This paper was presented at the 2008 Engineering Conference - Innovation, Good Practice and Research in Engineering Education.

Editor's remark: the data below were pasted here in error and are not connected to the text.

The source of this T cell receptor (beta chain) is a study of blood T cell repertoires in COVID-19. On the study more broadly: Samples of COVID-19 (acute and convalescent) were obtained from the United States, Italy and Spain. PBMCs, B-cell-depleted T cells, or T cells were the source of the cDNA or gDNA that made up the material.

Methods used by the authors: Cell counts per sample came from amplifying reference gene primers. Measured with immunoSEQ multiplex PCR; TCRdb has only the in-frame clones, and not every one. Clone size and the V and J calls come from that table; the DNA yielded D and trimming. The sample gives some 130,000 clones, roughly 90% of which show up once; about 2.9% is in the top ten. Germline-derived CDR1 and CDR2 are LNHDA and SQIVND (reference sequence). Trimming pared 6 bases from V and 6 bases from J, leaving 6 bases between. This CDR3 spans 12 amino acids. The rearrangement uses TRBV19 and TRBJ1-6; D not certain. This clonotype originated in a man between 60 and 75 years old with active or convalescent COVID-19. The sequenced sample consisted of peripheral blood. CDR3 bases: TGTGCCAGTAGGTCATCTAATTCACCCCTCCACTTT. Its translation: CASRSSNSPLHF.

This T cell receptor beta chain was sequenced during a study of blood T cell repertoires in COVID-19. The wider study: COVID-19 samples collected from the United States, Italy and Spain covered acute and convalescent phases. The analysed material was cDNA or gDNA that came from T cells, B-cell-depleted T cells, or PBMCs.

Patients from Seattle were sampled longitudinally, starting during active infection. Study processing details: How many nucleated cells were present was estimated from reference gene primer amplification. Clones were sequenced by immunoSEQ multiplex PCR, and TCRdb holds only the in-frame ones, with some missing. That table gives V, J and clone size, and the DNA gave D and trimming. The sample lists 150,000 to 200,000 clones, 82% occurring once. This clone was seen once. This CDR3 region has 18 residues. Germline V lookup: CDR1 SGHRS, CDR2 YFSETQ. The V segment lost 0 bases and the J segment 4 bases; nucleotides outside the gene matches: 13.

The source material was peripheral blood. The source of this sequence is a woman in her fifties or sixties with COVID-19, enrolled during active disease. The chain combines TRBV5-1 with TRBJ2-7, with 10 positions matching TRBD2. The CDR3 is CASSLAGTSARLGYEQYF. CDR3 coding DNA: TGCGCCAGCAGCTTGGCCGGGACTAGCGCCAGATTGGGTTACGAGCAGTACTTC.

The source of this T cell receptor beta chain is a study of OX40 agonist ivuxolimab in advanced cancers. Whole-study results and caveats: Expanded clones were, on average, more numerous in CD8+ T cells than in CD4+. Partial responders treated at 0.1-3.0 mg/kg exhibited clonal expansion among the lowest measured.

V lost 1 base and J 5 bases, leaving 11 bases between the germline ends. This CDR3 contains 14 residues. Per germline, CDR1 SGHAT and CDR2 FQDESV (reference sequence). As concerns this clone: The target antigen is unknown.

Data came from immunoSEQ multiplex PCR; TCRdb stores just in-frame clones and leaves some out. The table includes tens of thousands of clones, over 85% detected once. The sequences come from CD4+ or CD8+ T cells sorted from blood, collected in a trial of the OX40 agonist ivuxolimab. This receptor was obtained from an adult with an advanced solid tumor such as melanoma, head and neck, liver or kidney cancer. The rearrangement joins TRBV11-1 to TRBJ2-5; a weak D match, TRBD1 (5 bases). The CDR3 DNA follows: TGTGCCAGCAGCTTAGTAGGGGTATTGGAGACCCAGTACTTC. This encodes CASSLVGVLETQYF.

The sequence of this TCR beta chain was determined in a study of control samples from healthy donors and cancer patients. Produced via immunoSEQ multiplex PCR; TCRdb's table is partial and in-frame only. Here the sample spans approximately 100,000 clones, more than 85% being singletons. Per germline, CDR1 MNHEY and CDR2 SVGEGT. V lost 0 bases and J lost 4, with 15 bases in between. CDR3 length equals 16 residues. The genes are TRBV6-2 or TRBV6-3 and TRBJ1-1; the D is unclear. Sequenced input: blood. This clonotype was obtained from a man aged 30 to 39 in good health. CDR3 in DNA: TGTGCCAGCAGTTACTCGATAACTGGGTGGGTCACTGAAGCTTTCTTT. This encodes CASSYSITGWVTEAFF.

Being a developing nation, Malaysia strives to compete within the global frontiers in science and technology. Compared with developed nations, educating and training of engineers is viewed as social needs and obligations. Over the last fifty years of independence, there has been a mushrooming of industries, resulting in a high demand for engineers. The expectation to produce quality engineers is high, and this role is not an easy task. Universiti Teknologi Malaysia (UTM) has been responsible for producing the majority of engineers for the country for more than 30 years. With the impact of the Engineering Criteria 2000 (EC2000), crafted by ABET, the university has been continuously stepping up efforts to improve its programmes to meet the above aspirations. Therefore, as Malaysia’s premier university for engineering, UTM first embarked on the development and implementation of a model of Outcome-Based Education (OBE) from as early as 2002 to programmes offered in the university. During that year, an awareness program regarding OBE was introduced to academic staff of the Faculty of Science. OBE was deemed essential to meet the requirement for Malaysia to become a full signatory member of The Washington Accord. The objectives of OBE are to incorporate professional skills into the programme curriculum, as well as knowledge and technical competencies of students. UTM’s Outcome-Based Education has involved three stages of development: (i) the planning stage (ii) the implementation stage, and (iii) the assessment stage. Discussion in this paper focuses on the process of implementation, and the challenges faced by university administrators to make OBE successful.